No Higher Peaks: Hong Kong (2007)

Be still, I said to myself.

But my self would not agree.

Instead, I stuck my feet into my worn trail runners, and raced out the door. It wasn’t far to freedom; the trail was just five minutes uphill. The humidity of the day didn’t bother me. I enjoyed the feel of sweat dripping down.

I was running. Running away. From work, family, life. Like our cat did, who, one day walked out the door, and just didn’t come back. I had no intention of not coming back, but to stay I needed to go away for a while. To go deep into the woods where wildness resided, where, if I wanted to, I could climb a tree, drink from a stream, scramble up a rock face.

Today, it would be High West. I’d never been there before, just read about it in Hong Kong Trail Guides. The path upwards I knew. It was rocky, dusty, steep. I skirted small stones, leapt upon large ones. It was a Tuesday, mid-morning, and the rest of the world was at work. Green surrounded me: bamboo, tree ferns, wild ginger, camellias. The sight was soothing after the concrete of mid-levels. Small waterfalls became streams that crossed over or under the path. Though alone, I was unfrightened, knowing my speed would protect me from most would-be predators. And I was an adventure racer – I would simply dart up a river bed if necessary. Or so I told myself, to push away fear. In the distance, Lamma Island was half-hidden in the haze. I coughed involuntarily, and ran faster, as if I could out-distance air pollution.

My eyes returned to the track. It was three feet wide, with a steep drop-off to the right. Stumbling was not an option. The final section was harder on my shins, the steep grade taking my breath away. Then I was at the bottom of High West.

The signage confused me, but I followed the most obvious track, traversing a deserted playground and picnic area. I passed some old buildings, long-abandoned to the elements. About them was the feel of ghosts. Nervous, I coached myself onwards, around the base of the small hill, to the bottom of a set of steep stone steps. One foot after another, I plodded upwards, sweat coming in earnest now, streaming off my arms and legs, dripping into my eyes. It didn’t matter. I had a goal: I wanted to be the highest thing on the landscape.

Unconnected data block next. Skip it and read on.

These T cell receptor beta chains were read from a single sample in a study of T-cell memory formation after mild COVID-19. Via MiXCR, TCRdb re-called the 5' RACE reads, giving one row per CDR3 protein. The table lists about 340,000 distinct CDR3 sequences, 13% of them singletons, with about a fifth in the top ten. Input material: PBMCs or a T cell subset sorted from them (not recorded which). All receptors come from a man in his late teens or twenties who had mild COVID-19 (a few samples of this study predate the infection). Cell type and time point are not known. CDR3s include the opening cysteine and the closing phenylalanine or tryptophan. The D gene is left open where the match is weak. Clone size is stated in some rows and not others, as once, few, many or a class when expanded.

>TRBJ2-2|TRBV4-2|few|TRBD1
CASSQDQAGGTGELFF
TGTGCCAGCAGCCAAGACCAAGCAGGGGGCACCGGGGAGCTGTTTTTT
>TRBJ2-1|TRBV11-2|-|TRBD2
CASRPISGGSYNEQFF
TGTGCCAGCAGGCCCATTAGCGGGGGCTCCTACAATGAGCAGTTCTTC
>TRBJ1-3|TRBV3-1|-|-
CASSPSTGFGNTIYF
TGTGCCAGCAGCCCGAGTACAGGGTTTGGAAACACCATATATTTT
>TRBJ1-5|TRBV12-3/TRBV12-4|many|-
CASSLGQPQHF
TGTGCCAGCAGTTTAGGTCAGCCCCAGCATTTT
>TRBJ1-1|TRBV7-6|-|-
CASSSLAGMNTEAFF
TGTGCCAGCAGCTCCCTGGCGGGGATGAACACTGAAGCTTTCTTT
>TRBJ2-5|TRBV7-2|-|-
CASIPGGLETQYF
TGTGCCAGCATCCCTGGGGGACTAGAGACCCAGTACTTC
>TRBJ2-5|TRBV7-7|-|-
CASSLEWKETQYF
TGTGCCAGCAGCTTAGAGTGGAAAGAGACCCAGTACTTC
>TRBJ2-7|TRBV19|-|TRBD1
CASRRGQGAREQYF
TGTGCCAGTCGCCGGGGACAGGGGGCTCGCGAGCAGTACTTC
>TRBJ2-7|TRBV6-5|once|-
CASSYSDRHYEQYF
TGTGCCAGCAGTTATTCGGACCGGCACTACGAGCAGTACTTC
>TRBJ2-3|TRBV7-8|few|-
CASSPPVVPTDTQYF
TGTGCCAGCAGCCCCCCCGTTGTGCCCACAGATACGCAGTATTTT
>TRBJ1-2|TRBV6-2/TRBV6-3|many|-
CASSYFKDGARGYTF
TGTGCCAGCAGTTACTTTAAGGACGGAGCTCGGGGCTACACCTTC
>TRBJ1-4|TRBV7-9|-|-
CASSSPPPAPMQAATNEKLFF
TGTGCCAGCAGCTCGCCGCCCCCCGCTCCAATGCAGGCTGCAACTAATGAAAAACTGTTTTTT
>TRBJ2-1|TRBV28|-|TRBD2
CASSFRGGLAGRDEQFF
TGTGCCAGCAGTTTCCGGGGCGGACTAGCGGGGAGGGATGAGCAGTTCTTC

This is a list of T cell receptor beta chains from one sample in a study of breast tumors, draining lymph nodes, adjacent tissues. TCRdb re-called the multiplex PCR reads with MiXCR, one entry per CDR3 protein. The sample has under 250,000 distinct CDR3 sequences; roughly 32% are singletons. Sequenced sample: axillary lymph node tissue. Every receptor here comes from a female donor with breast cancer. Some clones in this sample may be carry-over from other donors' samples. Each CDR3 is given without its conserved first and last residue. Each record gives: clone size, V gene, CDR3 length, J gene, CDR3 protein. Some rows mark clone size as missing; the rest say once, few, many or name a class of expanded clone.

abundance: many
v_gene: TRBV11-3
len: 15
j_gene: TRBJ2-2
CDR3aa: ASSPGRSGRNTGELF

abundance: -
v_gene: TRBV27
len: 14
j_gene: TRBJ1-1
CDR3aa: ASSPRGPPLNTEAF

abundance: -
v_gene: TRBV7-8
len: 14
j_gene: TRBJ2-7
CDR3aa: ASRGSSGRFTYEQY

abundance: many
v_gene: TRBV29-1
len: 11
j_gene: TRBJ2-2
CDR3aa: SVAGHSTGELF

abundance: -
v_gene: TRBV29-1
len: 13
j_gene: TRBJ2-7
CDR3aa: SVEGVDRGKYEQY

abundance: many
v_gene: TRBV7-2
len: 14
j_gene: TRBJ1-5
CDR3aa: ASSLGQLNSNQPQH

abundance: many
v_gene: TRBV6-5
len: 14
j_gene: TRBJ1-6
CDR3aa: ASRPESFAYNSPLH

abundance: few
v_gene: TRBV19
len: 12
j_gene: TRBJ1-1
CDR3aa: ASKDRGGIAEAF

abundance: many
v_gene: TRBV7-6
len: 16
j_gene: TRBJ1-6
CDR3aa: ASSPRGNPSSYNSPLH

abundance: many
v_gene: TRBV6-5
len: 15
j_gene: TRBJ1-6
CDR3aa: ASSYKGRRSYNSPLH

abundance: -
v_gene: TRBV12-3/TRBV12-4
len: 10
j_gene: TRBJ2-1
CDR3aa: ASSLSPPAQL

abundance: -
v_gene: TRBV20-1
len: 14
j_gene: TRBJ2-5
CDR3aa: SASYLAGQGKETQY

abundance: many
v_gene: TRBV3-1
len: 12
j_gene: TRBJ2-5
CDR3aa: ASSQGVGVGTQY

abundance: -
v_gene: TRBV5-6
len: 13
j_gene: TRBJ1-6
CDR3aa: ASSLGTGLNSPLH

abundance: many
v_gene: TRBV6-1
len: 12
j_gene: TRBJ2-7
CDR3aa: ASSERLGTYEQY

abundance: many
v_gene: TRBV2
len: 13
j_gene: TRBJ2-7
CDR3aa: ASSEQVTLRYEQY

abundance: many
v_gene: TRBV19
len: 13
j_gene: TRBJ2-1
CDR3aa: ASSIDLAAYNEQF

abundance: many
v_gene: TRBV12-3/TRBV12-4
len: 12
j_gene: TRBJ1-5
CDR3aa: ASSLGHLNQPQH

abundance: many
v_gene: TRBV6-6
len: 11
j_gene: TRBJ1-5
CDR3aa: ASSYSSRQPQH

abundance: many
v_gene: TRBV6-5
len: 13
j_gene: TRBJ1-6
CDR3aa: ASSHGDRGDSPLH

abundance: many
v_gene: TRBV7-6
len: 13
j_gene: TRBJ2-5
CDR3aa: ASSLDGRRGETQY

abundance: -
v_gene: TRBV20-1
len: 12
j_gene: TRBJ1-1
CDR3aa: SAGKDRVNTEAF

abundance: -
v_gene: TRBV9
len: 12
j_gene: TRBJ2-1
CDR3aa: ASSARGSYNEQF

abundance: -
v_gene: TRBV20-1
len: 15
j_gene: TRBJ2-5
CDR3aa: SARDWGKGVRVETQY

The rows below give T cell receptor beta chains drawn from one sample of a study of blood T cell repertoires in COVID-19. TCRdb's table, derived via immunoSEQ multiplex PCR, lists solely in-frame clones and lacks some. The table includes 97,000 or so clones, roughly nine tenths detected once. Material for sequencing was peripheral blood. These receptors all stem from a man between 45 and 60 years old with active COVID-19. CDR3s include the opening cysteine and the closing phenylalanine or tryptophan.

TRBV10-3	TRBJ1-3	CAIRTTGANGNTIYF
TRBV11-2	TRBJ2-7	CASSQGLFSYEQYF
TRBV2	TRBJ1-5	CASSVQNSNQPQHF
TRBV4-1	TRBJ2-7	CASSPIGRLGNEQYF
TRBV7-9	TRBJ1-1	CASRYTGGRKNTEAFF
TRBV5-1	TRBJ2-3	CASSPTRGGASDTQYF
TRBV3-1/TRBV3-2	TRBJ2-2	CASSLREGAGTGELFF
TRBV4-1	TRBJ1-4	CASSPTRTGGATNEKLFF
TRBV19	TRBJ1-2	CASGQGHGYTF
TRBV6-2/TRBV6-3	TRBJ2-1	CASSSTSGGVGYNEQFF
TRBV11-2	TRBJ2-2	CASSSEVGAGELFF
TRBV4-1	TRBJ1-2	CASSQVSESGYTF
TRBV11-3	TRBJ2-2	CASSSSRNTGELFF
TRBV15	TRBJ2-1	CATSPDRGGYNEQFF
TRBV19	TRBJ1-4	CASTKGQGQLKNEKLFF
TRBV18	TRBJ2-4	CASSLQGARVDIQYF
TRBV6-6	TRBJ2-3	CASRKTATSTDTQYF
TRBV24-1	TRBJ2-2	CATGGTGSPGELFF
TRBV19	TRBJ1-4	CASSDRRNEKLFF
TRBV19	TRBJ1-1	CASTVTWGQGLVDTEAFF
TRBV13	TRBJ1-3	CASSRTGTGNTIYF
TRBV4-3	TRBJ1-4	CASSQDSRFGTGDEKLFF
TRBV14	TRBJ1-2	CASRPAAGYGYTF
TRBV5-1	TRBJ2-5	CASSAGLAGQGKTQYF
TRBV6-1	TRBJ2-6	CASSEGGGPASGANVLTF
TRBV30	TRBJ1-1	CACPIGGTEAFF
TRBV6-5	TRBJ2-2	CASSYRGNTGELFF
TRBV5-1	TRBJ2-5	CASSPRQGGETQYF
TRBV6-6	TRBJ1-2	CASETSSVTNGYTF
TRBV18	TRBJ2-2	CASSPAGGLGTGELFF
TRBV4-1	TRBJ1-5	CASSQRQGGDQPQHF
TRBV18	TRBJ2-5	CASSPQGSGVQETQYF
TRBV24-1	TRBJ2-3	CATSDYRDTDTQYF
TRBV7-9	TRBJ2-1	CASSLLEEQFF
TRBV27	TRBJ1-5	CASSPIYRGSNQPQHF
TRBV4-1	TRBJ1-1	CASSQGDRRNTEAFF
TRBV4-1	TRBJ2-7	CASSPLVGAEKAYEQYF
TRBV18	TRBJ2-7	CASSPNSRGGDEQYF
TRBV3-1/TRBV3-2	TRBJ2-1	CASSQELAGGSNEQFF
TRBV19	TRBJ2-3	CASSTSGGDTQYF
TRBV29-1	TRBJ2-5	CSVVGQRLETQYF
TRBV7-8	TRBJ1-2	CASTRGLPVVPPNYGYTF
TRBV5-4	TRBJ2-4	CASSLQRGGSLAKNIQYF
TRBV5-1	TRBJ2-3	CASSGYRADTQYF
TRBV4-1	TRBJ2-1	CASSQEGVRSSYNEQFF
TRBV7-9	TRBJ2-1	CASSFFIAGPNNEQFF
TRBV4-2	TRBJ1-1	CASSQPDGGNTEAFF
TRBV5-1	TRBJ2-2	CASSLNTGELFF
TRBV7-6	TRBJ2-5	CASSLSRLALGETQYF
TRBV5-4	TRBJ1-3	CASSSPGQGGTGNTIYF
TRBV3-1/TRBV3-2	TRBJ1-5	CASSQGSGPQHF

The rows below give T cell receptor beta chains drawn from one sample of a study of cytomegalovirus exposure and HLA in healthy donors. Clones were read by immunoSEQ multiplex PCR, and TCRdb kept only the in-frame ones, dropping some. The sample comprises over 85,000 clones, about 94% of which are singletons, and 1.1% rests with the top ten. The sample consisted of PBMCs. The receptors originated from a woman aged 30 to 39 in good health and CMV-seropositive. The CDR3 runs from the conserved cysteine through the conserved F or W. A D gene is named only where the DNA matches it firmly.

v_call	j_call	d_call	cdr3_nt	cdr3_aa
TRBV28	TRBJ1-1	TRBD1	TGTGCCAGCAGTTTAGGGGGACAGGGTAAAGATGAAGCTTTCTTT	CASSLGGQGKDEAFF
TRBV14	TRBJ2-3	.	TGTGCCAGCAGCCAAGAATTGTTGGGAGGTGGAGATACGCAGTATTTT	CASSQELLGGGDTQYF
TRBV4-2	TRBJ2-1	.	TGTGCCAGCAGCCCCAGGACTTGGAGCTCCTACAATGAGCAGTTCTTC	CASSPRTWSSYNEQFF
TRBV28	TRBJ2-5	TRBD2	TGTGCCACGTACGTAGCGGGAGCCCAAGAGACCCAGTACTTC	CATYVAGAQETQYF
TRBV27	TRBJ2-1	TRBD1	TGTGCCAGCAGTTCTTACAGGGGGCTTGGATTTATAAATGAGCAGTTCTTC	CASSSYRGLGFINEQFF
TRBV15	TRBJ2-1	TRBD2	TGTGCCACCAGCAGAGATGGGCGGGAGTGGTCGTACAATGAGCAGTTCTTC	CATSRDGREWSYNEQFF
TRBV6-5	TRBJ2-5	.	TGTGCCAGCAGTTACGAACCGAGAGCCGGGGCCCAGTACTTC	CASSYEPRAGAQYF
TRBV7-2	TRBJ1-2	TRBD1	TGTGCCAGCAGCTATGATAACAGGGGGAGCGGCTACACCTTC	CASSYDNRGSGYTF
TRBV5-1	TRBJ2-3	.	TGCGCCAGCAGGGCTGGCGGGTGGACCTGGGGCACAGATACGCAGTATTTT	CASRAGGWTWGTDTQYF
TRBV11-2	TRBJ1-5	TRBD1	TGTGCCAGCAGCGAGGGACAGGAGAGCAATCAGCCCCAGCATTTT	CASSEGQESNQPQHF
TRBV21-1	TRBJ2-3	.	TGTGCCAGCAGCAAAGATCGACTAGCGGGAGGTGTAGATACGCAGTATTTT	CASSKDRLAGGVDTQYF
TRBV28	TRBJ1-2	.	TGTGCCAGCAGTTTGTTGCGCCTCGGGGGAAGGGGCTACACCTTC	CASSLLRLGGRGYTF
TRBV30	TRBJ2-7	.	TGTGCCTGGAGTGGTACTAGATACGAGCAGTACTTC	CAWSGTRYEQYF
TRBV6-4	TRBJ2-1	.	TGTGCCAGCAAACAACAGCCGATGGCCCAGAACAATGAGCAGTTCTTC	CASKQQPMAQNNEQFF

After fifteen minutes of steep stone stairs, I came to the exposed spine of the hill, and stopped. The wind was strong here, strong enough to make me pause. I fought the urge to crawl on hands and knees, stood upright and moved slowly.

It took me a long time to cross those twenty metres of exposed ridge, so scared was I of falling. To the left was Pok Fu Lam, to the right views of city skyscrapers. I felt I could reach out and touch their rooftops.

Beyond the ridge, the path wound through small trees and camellias laden with white blossoms. I rounded a final corner to see the summit, and the lookout. I sprinted the last few steps.

Standing there alone, I gazed at the distant islands, the fishing boats, the ferries carrying tourists on holiday. I was indeed on the highest peak visible. On top of my world. Alone.

A small smile played across my face. I had made it. Another trail, found and travelled alone.

I am always scared.

To me, each hill, each trail is a sort of Everest. It takes all of the courage I have to go out alone, to follow the maps, to face down the fear that wants to stall me.

High West that day, was my Everest.

After drinking my fill of the view, tucking it away to remind myself later that I do have courage, I danced down the steps, and found my way home.